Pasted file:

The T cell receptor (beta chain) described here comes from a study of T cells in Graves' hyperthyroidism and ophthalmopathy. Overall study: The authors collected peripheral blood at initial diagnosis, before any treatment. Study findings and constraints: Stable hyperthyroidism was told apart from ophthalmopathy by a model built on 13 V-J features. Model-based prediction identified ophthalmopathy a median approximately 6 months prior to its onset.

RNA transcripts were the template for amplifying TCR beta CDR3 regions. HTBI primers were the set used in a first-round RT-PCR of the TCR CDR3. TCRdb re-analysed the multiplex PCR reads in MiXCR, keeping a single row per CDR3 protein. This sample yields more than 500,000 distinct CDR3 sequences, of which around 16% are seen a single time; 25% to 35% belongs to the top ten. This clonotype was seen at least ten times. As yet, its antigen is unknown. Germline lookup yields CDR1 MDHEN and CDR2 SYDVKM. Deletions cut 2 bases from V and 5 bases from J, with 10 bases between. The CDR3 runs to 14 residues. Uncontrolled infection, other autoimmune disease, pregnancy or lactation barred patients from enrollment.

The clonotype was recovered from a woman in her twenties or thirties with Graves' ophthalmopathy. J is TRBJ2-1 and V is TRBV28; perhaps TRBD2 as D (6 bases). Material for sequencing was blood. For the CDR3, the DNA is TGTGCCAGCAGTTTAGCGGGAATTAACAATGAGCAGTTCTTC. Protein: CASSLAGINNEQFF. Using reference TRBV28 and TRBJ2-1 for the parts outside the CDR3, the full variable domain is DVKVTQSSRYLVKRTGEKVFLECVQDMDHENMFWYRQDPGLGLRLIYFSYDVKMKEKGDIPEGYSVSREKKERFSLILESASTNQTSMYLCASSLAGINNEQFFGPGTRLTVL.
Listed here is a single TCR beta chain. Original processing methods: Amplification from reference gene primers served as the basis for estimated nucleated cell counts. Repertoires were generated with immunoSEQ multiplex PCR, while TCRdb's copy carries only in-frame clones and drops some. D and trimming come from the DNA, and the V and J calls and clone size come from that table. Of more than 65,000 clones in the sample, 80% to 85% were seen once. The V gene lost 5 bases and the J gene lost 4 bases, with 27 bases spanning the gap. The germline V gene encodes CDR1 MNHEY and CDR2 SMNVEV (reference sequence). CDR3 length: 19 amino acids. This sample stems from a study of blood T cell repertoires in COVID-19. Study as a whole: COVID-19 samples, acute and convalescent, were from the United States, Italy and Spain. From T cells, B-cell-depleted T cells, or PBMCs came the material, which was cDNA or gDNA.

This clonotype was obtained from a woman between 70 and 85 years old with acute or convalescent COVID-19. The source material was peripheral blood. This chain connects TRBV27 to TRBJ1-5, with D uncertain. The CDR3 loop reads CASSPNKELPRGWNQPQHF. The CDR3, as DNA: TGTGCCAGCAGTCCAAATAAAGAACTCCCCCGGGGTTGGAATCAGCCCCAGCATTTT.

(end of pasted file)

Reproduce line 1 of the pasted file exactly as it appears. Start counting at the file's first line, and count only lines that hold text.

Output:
The T cell receptor (beta chain) described here comes from a study of T cells in Graves' hyperthyroidism and ophthalmopathy. Overall study: The authors collected peripheral blood at initial diagnosis, before any treatment. Study findings and constraints: Stable hyperthyroidism was told apart from ophthalmopathy by a model built on 13 V-J features. Model-based prediction identified ophthalmopathy a median approximately 6 months prior to its onset.